Poster Presentation Australian Society for Medical Research Annual Scientific Meeting 2016

The genetics of non-syndromic intellectual disability (#140)

Soohyun Lee 1 , Stephen Rudd 2 , Jacob Gratten 3 , Peter M Visscher 3 , John B Prins 1 , Paul A Dawson 1
  1. Mater Research Institute University of Queensland, Woolloongabba, QLD, Australia
  2. QFAB Bioinformatics, Queensland Bioscience Precinct, The University of Queensland, Brisbane, Queensland, Australia
  3. Queensland Brain Institute, The University of Queensland, Brisbane, Queensland, Australia

Non-syndromic intellectual disability (NS-ID) is a genetically heterogeneous disorder, with more than 200 candidate genes identified to date. Despite the increasing number of novel mutations detected, less than 20 genes (≤ 10%) are clinically screened to determine the genetic contribution of intellectual disability. Furthermore, there is no consistency in terms of the number of reportable genes across medical institutions, leaving affected families without appropriate genetic counselling.


The aetiology of NS-ID remains unknown and is recognised to be under-researched. Through a systematic search of PubMed and Medline, we curated 245 NS-ID candidate genes harbouring non-synonymous variants, insertions or deletions from case reports or from linkage or pedigree analyses were identified. Gene networks and protein-protein interactions were analysed using GeneGO MetaCoreTM and DAPPLE databases, respectively.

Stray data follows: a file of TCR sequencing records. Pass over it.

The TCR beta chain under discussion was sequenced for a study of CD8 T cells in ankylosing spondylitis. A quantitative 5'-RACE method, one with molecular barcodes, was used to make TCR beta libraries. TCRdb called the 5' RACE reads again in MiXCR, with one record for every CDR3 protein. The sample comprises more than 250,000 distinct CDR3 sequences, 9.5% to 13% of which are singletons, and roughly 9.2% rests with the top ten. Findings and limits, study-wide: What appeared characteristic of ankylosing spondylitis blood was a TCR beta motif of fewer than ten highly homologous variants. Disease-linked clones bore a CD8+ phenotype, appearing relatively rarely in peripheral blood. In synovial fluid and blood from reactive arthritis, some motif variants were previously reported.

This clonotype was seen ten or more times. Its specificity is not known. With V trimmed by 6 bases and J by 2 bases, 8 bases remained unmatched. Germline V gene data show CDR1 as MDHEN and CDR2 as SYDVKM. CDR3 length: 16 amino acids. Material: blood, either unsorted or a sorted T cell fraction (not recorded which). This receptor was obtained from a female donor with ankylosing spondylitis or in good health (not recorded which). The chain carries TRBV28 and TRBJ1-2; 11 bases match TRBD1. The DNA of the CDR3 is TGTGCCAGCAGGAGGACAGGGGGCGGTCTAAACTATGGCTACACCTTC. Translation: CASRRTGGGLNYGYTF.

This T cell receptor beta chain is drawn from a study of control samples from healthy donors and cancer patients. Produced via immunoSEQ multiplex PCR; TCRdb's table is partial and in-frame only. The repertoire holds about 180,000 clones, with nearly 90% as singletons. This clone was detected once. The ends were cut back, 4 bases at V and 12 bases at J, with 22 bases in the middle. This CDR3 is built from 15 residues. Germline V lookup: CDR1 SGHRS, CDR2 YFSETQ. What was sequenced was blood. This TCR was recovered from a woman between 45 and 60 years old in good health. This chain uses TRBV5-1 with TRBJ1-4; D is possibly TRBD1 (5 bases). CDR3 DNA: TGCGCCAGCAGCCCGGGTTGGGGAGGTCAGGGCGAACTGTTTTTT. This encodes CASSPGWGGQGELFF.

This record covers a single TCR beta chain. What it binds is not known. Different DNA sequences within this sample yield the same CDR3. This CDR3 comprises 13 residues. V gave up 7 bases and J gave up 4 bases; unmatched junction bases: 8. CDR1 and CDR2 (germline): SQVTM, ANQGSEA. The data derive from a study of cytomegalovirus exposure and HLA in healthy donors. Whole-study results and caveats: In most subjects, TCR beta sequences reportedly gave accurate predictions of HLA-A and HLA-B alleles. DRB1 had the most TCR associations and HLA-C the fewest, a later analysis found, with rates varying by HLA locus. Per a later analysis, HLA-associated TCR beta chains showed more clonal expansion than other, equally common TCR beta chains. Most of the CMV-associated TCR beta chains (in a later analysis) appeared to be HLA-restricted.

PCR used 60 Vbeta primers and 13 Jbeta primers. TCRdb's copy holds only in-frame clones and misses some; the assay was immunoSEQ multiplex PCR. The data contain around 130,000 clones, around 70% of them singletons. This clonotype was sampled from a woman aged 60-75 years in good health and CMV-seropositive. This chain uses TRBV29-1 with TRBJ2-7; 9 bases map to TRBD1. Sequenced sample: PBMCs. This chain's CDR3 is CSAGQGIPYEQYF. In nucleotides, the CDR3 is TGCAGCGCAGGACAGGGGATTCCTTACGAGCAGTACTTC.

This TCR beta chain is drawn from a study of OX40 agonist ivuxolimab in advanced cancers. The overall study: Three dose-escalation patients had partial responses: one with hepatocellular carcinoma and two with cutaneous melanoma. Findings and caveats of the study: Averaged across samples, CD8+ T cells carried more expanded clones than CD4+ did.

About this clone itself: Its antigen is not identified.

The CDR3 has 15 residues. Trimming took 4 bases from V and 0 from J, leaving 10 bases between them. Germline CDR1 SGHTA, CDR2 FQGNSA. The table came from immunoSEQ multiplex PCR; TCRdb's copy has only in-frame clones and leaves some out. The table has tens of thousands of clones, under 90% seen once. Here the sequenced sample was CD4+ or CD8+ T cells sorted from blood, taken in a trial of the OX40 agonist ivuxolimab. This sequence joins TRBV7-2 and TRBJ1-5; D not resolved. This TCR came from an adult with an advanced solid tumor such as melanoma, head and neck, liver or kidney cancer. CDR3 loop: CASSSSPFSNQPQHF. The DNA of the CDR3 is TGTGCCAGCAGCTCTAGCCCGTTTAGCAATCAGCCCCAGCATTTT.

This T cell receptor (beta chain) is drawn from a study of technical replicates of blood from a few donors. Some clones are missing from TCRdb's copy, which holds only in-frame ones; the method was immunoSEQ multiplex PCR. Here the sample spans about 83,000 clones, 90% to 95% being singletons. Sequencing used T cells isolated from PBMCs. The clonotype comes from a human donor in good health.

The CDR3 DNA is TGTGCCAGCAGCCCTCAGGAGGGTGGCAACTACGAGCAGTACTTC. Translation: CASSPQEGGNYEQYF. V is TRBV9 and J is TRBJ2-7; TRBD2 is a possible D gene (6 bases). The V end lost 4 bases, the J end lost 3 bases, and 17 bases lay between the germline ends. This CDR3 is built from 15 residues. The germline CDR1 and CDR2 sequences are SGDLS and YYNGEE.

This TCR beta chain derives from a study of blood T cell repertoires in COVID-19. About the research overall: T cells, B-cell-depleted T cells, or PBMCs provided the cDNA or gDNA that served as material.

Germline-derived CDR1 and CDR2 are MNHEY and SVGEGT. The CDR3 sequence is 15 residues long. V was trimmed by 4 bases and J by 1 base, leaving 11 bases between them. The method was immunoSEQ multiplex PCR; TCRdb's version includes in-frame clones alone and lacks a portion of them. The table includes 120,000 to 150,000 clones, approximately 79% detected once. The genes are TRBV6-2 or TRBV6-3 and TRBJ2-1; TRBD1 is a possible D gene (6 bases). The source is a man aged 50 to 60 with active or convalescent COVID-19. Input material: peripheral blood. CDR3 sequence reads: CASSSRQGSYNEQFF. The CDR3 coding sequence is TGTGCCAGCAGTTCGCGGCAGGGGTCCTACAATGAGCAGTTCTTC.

From the list of 245 NS-ID candidate genes, we identified common pathways of axon guidance, synaptogenesis, cell adhesion and neurotransmission, all of which are key neurodevelopmental processes for the establishment of mature neuronal circuitry in the brain. These genes are evolutionarily constrained, consistent with expectations for a disorder such as NS-ID that is associated with reduced fecundity. In addition, we report enrichment of dopaminergic and glutamatergic pathways for those candidate NS-ID genes which are common to syndromic intellectual disability (S-ID) and/or disorders that exhibit intellectual disability.


This study suggests modulation of neurotransmission, particularly dopaminergic and glutamatergic systems as key contributors to synaptic dysfunction in NS-ID. Collectively, the candidate genes and molecular pathways reported in this study provide reference information for future genetic studies of NS-ID.